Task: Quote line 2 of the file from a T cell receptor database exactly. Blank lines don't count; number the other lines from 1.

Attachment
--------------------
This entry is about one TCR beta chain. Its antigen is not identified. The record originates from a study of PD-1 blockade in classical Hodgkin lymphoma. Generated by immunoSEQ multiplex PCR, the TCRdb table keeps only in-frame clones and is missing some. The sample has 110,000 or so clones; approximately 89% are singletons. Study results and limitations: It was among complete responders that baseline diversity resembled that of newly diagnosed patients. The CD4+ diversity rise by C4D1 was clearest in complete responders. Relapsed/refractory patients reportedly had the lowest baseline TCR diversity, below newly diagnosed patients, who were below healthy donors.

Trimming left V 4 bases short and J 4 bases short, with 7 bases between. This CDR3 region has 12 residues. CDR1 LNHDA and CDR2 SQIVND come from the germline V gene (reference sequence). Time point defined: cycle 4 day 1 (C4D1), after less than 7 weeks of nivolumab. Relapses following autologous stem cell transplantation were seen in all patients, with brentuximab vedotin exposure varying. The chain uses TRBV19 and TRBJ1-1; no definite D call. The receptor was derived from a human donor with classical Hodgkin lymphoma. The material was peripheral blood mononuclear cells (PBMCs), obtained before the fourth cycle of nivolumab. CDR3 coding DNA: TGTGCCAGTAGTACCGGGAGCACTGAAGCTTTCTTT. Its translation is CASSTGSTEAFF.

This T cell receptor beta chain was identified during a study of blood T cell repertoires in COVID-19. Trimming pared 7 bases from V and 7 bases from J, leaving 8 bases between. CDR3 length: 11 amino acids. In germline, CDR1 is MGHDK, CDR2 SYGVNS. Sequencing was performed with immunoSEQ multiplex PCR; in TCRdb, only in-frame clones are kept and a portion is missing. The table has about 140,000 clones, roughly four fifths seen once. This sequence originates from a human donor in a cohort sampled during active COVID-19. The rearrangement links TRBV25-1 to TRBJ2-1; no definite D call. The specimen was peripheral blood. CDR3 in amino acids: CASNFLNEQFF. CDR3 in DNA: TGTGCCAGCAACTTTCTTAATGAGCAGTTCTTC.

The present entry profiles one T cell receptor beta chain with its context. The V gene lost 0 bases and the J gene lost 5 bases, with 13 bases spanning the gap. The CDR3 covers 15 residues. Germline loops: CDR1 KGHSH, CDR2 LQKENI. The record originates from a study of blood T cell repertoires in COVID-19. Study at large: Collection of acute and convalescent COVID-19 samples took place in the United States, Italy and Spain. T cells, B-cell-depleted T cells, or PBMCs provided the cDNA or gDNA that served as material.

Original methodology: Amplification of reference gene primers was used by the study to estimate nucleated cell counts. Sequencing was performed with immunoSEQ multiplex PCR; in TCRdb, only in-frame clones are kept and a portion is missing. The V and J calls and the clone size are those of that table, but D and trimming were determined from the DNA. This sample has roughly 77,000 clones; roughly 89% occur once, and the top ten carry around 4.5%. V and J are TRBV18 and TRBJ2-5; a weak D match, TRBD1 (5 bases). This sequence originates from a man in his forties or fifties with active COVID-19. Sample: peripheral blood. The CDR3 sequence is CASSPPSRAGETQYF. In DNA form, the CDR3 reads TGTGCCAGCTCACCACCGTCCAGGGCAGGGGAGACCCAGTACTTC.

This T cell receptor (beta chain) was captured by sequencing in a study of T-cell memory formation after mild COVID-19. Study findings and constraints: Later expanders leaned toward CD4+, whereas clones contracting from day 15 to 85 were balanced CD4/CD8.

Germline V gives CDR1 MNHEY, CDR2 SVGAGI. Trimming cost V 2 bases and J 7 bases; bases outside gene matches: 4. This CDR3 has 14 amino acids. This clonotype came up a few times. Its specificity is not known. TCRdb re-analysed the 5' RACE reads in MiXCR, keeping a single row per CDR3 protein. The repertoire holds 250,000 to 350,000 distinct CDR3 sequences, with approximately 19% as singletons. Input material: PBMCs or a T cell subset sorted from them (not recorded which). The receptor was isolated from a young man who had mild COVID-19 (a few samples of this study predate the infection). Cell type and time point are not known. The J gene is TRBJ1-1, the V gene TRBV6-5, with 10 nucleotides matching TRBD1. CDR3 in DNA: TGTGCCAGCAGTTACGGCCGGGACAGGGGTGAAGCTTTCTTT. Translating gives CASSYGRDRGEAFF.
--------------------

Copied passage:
Trimming left V 4 bases short and J 4 bases short, with 7 bases between. This CDR3 region has 12 residues. CDR1 LNHDA and CDR2 SQIVND come from the germline V gene (reference sequence). Time point defined: cycle 4 day 1 (C4D1), after less than 7 weeks of nivolumab. Relapses following autologous stem cell transplantation were seen in all patients, with brentuximab vedotin exposure varying. The chain uses TRBV19 and TRBJ1-1; no definite D call. The receptor was derived from a human donor with classical Hodgkin lymphoma. The material was peripheral blood mononuclear cells (PBMCs), obtained before the fourth cycle of nivolumab. CDR3 coding DNA: TGTGCCAGTAGTACCGGGAGCACTGAAGCTTTCTTT. Its translation is CASSTGSTEAFF.